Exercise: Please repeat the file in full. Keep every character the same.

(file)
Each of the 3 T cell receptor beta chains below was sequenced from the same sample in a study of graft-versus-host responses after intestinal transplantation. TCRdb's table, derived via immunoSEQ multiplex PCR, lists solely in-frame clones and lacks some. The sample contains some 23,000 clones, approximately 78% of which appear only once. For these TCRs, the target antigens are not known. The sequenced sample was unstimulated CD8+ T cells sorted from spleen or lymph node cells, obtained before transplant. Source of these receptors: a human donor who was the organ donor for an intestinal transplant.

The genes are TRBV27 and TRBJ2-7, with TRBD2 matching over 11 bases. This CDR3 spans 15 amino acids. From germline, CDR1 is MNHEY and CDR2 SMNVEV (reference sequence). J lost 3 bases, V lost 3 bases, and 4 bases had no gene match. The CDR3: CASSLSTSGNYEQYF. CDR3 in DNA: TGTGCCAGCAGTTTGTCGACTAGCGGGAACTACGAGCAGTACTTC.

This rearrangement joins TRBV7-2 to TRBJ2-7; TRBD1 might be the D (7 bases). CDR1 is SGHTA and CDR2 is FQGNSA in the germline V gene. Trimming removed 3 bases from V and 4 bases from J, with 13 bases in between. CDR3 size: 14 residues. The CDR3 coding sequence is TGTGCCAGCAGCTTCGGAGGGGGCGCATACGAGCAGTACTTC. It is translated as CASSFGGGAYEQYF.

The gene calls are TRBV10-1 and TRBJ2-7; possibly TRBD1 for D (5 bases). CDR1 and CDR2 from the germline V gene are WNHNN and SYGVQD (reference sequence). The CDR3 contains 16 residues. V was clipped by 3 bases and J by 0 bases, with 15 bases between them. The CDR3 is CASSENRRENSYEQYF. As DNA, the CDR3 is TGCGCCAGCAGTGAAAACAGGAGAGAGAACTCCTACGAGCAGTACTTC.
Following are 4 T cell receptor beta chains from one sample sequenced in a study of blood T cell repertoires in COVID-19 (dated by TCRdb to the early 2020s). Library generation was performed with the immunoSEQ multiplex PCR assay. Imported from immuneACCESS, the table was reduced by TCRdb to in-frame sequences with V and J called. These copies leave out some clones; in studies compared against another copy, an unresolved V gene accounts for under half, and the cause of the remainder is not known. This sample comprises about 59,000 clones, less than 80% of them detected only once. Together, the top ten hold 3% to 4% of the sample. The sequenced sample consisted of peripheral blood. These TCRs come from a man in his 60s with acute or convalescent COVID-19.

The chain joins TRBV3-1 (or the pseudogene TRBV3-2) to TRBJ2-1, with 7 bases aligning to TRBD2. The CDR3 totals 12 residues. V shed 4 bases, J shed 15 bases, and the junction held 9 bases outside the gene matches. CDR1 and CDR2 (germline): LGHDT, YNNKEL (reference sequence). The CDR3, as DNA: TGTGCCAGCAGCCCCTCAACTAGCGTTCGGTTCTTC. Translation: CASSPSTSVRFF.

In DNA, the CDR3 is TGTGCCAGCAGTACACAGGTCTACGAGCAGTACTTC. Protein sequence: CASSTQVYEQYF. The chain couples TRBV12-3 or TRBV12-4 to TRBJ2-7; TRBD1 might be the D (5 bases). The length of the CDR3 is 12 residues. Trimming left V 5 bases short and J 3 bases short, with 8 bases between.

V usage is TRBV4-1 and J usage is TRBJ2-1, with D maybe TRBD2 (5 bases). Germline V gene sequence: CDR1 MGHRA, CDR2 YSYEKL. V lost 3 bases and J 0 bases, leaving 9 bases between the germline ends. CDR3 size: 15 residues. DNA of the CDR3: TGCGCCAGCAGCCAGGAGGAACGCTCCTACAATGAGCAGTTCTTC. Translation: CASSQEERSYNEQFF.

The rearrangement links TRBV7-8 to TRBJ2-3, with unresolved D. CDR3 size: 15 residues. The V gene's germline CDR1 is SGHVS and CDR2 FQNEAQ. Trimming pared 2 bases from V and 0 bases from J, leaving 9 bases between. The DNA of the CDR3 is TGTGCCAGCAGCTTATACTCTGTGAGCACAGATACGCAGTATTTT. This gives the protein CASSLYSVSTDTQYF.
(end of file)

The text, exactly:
Each of the 3 T cell receptor beta chains below was sequenced from the same sample in a study of graft-versus-host responses after intestinal transplantation. TCRdb's table, derived via immunoSEQ multiplex PCR, lists solely in-frame clones and lacks some. The sample contains some 23,000 clones, approximately 78% of which appear only once. For these TCRs, the target antigens are not known. The sequenced sample was unstimulated CD8+ T cells sorted from spleen or lymph node cells, obtained before transplant. Source of these receptors: a human donor who was the organ donor for an intestinal transplant.

The genes are TRBV27 and TRBJ2-7, with TRBD2 matching over 11 bases. This CDR3 spans 15 amino acids. From germline, CDR1 is MNHEY and CDR2 SMNVEV (reference sequence). J lost 3 bases, V lost 3 bases, and 4 bases had no gene match. The CDR3: CASSLSTSGNYEQYF. CDR3 in DNA: TGTGCCAGCAGTTTGTCGACTAGCGGGAACTACGAGCAGTACTTC.

This rearrangement joins TRBV7-2 to TRBJ2-7; TRBD1 might be the D (7 bases). CDR1 is SGHTA and CDR2 is FQGNSA in the germline V gene. Trimming removed 3 bases from V and 4 bases from J, with 13 bases in between. CDR3 size: 14 residues. The CDR3 coding sequence is TGTGCCAGCAGCTTCGGAGGGGGCGCATACGAGCAGTACTTC. It is translated as CASSFGGGAYEQYF.

The gene calls are TRBV10-1 and TRBJ2-7; possibly TRBD1 for D (5 bases). CDR1 and CDR2 from the germline V gene are WNHNN and SYGVQD (reference sequence). The CDR3 contains 16 residues. V was clipped by 3 bases and J by 0 bases, with 15 bases between them. The CDR3 is CASSENRRENSYEQYF. As DNA, the CDR3 is TGCGCCAGCAGTGAAAACAGGAGAGAGAACTCCTACGAGCAGTACTTC.
Following are 4 T cell receptor beta chains from one sample sequenced in a study of blood T cell repertoires in COVID-19 (dated by TCRdb to the early 2020s). Library generation was performed with the immunoSEQ multiplex PCR assay. Imported from immuneACCESS, the table was reduced by TCRdb to in-frame sequences with V and J called. These copies leave out some clones; in studies compared against another copy, an unresolved V gene accounts for under half, and the cause of the remainder is not known. This sample comprises about 59,000 clones, less than 80% of them detected only once. Together, the top ten hold 3% to 4% of the sample. The sequenced sample consisted of peripheral blood. These TCRs come from a man in his 60s with acute or convalescent COVID-19.

The chain joins TRBV3-1 (or the pseudogene TRBV3-2) to TRBJ2-1, with 7 bases aligning to TRBD2. The CDR3 totals 12 residues. V shed 4 bases, J shed 15 bases, and the junction held 9 bases outside the gene matches. CDR1 and CDR2 (germline): LGHDT, YNNKEL (reference sequence). The CDR3, as DNA: TGTGCCAGCAGCCCCTCAACTAGCGTTCGGTTCTTC. Translation: CASSPSTSVRFF.

In DNA, the CDR3 is TGTGCCAGCAGTACACAGGTCTACGAGCAGTACTTC. Protein sequence: CASSTQVYEQYF. The chain couples TRBV12-3 or TRBV12-4 to TRBJ2-7; TRBD1 might be the D (5 bases). The length of the CDR3 is 12 residues. Trimming left V 5 bases short and J 3 bases short, with 8 bases between.

V usage is TRBV4-1 and J usage is TRBJ2-1, with D maybe TRBD2 (5 bases). Germline V gene sequence: CDR1 MGHRA, CDR2 YSYEKL. V lost 3 bases and J 0 bases, leaving 9 bases between the germline ends. CDR3 size: 15 residues. DNA of the CDR3: TGCGCCAGCAGCCAGGAGGAACGCTCCTACAATGAGCAGTTCTTC. Translation: CASSQEERSYNEQFF.

The rearrangement links TRBV7-8 to TRBJ2-3, with unresolved D. CDR3 size: 15 residues. The V gene's germline CDR1 is SGHVS and CDR2 FQNEAQ. Trimming pared 2 bases from V and 0 bases from J, leaving 9 bases between. The DNA of the CDR3 is TGTGCCAGCAGCTTATACTCTGTGAGCACAGATACGCAGTATTTT. This gives the protein CASSLYSVSTDTQYF.